Introduction to the Emmet B. Keeffe, MD, Commemorative Special Issue on Hepatocellular Carcinoma
This special supplement of Digestive Diseases and Sciences is continuing a long tradition of tributes to the late Emmet B. Keeffe, MD, who departed this world unexpectedly in 2011. Dr. Keeffe’s legacy continues to shine bright among his colleagues, peers, and students who were fortunate enough to have known and worked with him. At his passing, he was the editor-in-chief of this journal, having contributed widely as an author, reviewer, and editor to the fields of gastroenterology and hepatology in his long career. Emmet had served in numerous editorial capacities for the journals Liver Transplantation and Surgery, Digestive Health and Nutrition, Reviews in Gastroenterological Disorders, and Current Opinion in Organ Transplantation. He was widely respected in the academic communities of the University of California, San Francisco, the Oregon Health and Science University, and Stanford University, all institutions where he spent most of his distinguished career. Dr. Keeffe is still remembered as a remarkable family man, physician, teacher, mentor, and friend by all those who were fortunate to know him.
Dr. Keeffe was a major figure in the understanding of and treatment for viral hepatitis B and C. In his career, when it became clear that significant progress had been made toward the effective treatment and eventual eradication of those infections, he turned his focus toward liver transplantation. His first of two assignments as medical director of a liver transplant program came in 1992 at Pacific Presbyterian Medical Center (now California Pacific Medical Center); the second came at Stanford, from 1995 to 2008. During those years, his interests focused prominently on the correct application of selection criteria for liver transplant candidates and on liver allocation policy and outcomes of liver transplantation.
Fittingly, this special supplement of Digestive Diseases and Sciences focuses on what in the last decade has become a major aspect of diagnosis of and treatment for liver disease, hepatocellular carcinoma (HCC). The editors have assembled world-class contributors, all of whom were delighted to pay tribute to Emmet. The issue is broadly divided into sections covering epidemiology and disease burden and diagnostic tools and techniques, subsequently turning to treatments offered for HCC: ablation, transarterial, external beam irradiation, and multidisciplinary. Focus is also brought to bear on liver transplantation results from the West as well as the extensive experience with live-donor liver transplantation (LDLT) in Asia, and liver allocation policies in the USA. We close out the issue with reviews exploring the new frontiers: immunotherapy, the conundrum of which to treat first, the virus or the cancer, and a discussion of clinical trial design in this area.
We begin this Special Issue with two reviews addressing the changing epidemiology of hepatocellular carcinoma by Jean-François Dufour (Inselspital–Bern University Hospital) and Zobair M Younossi (Inova Fairfax Hospital), who highlight the global disease burden of primary liver cancer. The focus then turns to diagnostic considerations, including the treatise from Ghassan K Abou-Alfa (Memorial Sloan Kettering Cancer Center) on biomarkers, Peter Schirmacher (University Hospital Heidelberg) on the application of precision medicine-related molecular diagnostic tools, and Valerie Vilgrain’s (University Hospitals of Paris, INSERM) summary of the application of current imaging modalities toward diagnosis, prognosis, and therapy.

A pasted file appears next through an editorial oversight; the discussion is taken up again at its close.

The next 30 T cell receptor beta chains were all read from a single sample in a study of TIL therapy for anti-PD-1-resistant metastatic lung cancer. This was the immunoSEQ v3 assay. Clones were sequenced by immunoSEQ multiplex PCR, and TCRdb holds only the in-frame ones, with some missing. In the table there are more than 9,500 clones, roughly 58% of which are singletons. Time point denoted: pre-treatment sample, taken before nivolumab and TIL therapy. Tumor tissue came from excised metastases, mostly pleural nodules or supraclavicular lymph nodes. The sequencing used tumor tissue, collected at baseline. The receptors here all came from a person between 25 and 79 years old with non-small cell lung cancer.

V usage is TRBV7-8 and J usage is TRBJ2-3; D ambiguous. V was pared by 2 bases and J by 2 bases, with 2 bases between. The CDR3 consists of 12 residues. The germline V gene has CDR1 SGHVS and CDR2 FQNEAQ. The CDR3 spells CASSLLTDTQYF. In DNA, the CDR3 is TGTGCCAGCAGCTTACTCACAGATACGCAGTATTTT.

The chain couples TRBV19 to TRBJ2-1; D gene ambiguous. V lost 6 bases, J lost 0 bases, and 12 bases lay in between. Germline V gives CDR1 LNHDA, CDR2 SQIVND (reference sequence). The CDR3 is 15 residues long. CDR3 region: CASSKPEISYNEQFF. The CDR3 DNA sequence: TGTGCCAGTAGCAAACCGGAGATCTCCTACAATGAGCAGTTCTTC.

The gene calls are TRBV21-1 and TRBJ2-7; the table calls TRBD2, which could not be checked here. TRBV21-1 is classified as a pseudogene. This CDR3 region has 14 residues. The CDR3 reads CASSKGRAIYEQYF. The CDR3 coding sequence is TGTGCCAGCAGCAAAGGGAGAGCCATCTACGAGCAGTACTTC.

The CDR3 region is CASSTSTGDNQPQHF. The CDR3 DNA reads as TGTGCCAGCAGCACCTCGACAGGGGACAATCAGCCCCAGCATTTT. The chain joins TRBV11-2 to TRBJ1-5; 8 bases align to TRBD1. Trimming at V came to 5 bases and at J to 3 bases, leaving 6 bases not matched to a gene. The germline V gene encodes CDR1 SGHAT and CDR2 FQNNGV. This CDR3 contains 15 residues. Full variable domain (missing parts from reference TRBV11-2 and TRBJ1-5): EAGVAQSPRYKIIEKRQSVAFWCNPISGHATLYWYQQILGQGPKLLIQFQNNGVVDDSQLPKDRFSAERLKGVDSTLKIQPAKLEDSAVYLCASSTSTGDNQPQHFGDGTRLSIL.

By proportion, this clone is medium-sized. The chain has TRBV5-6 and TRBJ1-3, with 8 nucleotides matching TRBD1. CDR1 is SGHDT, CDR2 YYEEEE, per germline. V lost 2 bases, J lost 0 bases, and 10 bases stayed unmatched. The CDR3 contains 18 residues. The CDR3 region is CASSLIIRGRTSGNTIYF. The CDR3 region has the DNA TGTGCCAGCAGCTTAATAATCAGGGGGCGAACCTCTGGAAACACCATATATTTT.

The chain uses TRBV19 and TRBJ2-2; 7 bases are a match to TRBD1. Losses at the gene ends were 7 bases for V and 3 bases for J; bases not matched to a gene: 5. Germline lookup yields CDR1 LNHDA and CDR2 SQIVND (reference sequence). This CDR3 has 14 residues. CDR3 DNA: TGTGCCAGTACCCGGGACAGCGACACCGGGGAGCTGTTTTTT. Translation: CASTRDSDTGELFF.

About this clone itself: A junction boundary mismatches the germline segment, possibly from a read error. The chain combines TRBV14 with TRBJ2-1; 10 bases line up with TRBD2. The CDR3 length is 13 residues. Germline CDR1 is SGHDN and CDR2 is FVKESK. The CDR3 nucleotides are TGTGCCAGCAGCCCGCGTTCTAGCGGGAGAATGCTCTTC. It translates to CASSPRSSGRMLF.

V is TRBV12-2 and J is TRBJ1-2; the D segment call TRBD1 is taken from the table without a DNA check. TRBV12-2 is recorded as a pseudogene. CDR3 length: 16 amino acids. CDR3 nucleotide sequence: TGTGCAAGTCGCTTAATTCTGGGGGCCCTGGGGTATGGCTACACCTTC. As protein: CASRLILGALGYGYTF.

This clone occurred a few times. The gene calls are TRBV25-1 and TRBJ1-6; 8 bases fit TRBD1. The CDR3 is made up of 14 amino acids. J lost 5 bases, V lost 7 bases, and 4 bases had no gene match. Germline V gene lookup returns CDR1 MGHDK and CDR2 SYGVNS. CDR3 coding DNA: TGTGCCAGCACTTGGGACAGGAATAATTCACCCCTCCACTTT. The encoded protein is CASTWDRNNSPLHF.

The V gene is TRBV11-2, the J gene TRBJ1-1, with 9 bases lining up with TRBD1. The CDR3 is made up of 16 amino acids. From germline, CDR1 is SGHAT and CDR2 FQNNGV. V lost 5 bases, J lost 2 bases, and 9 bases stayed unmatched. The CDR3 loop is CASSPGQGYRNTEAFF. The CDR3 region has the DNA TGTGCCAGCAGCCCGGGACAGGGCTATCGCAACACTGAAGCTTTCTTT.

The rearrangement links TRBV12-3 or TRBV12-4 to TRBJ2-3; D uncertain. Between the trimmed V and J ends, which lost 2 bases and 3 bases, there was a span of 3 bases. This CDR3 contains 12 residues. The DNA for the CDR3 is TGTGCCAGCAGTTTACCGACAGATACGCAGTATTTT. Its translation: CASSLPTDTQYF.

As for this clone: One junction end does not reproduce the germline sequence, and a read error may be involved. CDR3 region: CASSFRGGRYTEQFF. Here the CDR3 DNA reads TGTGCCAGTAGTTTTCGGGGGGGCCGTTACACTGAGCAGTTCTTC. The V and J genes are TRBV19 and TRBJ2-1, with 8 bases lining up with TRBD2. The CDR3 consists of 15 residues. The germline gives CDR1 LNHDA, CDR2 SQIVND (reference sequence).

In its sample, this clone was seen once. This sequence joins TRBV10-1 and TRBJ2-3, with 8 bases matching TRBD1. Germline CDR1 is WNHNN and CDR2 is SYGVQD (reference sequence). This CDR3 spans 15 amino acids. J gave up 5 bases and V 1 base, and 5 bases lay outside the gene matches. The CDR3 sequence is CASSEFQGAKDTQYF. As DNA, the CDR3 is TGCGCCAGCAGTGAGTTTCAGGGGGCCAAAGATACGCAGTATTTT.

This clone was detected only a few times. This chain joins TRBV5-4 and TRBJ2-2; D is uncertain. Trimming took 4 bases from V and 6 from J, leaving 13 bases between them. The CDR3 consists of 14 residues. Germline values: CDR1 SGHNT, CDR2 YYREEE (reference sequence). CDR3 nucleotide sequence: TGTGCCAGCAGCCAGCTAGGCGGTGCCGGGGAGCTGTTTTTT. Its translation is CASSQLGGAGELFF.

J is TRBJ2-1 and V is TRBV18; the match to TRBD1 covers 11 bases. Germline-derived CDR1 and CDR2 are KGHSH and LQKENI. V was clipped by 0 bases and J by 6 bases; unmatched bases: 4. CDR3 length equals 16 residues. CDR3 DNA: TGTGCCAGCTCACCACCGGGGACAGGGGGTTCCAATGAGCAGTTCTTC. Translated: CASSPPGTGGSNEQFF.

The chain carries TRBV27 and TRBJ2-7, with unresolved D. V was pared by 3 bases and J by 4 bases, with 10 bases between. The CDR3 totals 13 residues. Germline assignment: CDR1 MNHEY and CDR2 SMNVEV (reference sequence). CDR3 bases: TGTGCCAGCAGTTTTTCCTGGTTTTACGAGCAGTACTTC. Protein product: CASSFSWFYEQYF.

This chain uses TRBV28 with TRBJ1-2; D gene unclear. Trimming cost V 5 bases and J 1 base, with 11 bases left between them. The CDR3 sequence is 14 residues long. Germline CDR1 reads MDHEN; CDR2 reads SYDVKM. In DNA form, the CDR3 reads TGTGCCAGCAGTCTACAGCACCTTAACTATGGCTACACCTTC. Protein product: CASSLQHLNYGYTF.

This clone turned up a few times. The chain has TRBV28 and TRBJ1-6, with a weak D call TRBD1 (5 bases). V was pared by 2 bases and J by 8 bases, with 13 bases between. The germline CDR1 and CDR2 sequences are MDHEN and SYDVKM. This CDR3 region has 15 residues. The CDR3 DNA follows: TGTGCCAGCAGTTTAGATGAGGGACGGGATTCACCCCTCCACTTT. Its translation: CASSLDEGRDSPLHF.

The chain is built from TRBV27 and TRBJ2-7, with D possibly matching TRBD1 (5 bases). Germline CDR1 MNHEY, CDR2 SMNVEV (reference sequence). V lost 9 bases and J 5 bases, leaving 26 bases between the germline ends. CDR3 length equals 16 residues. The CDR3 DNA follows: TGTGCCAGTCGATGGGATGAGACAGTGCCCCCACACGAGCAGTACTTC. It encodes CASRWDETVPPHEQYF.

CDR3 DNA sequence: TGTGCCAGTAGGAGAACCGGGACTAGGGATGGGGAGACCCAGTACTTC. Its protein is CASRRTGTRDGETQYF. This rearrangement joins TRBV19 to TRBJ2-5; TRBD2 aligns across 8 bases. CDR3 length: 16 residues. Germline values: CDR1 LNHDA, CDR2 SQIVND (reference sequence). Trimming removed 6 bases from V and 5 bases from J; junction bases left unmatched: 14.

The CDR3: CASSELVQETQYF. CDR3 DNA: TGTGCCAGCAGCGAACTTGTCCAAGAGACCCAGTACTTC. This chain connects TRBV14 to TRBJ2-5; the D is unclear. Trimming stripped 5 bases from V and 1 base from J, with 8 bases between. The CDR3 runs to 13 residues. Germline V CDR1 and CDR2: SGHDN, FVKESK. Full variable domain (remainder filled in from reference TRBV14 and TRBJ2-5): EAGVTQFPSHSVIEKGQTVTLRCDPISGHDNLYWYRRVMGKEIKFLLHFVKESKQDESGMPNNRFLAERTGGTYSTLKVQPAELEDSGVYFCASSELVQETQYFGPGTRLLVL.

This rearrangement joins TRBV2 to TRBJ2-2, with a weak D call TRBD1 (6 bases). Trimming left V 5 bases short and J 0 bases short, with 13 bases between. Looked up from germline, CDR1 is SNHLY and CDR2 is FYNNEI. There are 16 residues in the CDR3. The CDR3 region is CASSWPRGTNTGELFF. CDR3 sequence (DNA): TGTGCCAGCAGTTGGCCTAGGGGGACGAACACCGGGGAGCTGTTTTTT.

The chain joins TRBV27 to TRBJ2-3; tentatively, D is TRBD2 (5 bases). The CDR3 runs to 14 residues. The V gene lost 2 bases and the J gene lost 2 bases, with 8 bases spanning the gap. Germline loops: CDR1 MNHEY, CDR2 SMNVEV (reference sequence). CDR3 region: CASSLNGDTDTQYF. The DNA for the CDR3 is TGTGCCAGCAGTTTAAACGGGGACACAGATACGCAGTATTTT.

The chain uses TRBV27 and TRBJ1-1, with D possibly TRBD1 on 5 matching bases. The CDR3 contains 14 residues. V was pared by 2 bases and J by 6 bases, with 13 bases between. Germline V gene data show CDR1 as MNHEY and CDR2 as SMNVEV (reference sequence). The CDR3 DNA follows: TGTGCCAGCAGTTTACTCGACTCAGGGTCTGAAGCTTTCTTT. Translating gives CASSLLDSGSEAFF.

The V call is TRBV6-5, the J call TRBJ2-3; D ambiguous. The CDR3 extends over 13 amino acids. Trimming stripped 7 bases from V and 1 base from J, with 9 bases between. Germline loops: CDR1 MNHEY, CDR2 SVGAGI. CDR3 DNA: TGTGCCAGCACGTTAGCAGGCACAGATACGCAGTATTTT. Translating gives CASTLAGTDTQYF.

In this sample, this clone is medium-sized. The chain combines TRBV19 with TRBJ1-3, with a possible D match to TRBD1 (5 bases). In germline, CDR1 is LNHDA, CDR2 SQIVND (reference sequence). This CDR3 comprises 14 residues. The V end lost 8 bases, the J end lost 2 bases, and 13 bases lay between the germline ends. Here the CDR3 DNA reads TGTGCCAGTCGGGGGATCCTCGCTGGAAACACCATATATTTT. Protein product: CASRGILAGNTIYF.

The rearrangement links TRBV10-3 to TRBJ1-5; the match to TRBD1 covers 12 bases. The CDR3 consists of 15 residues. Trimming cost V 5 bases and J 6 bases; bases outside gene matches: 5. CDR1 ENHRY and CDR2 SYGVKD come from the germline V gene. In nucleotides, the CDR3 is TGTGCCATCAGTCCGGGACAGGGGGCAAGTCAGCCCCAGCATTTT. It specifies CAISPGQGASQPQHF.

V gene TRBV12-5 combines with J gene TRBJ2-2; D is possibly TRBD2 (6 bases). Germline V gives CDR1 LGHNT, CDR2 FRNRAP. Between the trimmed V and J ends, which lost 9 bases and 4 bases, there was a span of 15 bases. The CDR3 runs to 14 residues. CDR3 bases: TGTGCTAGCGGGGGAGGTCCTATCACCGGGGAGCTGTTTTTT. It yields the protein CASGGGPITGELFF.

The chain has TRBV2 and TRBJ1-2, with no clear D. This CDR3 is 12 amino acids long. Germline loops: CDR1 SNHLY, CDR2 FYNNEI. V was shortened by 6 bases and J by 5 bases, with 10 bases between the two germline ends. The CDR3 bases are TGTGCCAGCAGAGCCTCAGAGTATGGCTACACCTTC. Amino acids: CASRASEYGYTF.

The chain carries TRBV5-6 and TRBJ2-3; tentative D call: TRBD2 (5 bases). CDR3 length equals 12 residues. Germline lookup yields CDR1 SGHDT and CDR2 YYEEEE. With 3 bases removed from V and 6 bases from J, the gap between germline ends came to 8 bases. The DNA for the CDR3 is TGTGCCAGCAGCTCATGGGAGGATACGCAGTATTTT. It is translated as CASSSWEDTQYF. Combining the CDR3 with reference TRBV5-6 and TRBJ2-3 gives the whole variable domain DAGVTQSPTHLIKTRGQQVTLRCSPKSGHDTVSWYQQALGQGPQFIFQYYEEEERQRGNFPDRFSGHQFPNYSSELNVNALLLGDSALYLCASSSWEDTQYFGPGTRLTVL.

The next section of this special supplement fully explores therapeutic approaches for HCC, including tumor ablation and transarterial therapies from Malcolm K Sydnor (Virginia Commonwealth University) and Thomas Vogl (University Hospital Frankfurt), and liver transplantation from Trevor W Reichman (Virginia Commonwealth University). David E Kaplan (University of Pennsylvania) highlights the contribution of a multidisciplinary liver tumor board toward HCC management. Michael Charlton (University of Chicago) reviews the still-controversial and rapidly changing liver allocation rules in the USA. Professor SG Lee of Asan Medical Center, arguably the most experienced surgeon worldwide in LDLT, gives us the perspective of LDLT as a treatment modality for HCC. Closing out this section is Vincenzo Mazzaferro, of Milan criteria fame, evaluating competing risks for death following liver transplantation for HCC.
The final section is truly forward-looking, trying to highlight where perhaps what paths multidisciplinary/non-surgical treatment might take. Payal D Soni of Hunter Holmes McGuire VA Medical Center explores aspects of external beam irradiation therapy, an approach that is gaining in popularity. Systemic therapies are reviewed by Tamar H Taddei (Yale School of Medicine and VA Connecticut Healthcare System), whereas immunotherapy, which we hope is of great promise, is addressed by Tim F Greten from National Cancer Institute of the National Institutes of Health. The final two reviews come from Toronto Center for Liver Diseases. The first, by Jordan Feld, discusses the relative merits of initially applying antiviral or anti-tumor therapies, while Morris Sherman closes out the issue with a consideration for designs and endpoints of clinical trials of HCC therapy.
All in all, we hope the readership finds this issue valuable, up-to-date, and a fitting tribute to a giant in the field of gastroenterology and hepatology. We presume, with modesty, that Dr. Keeffe would be pleased with the progress of knowledge and treatment in HCC and with the assembled collection of distinguished authors and clinicians who have contributed to this Special Issue of Digestive Diseases and Sciences.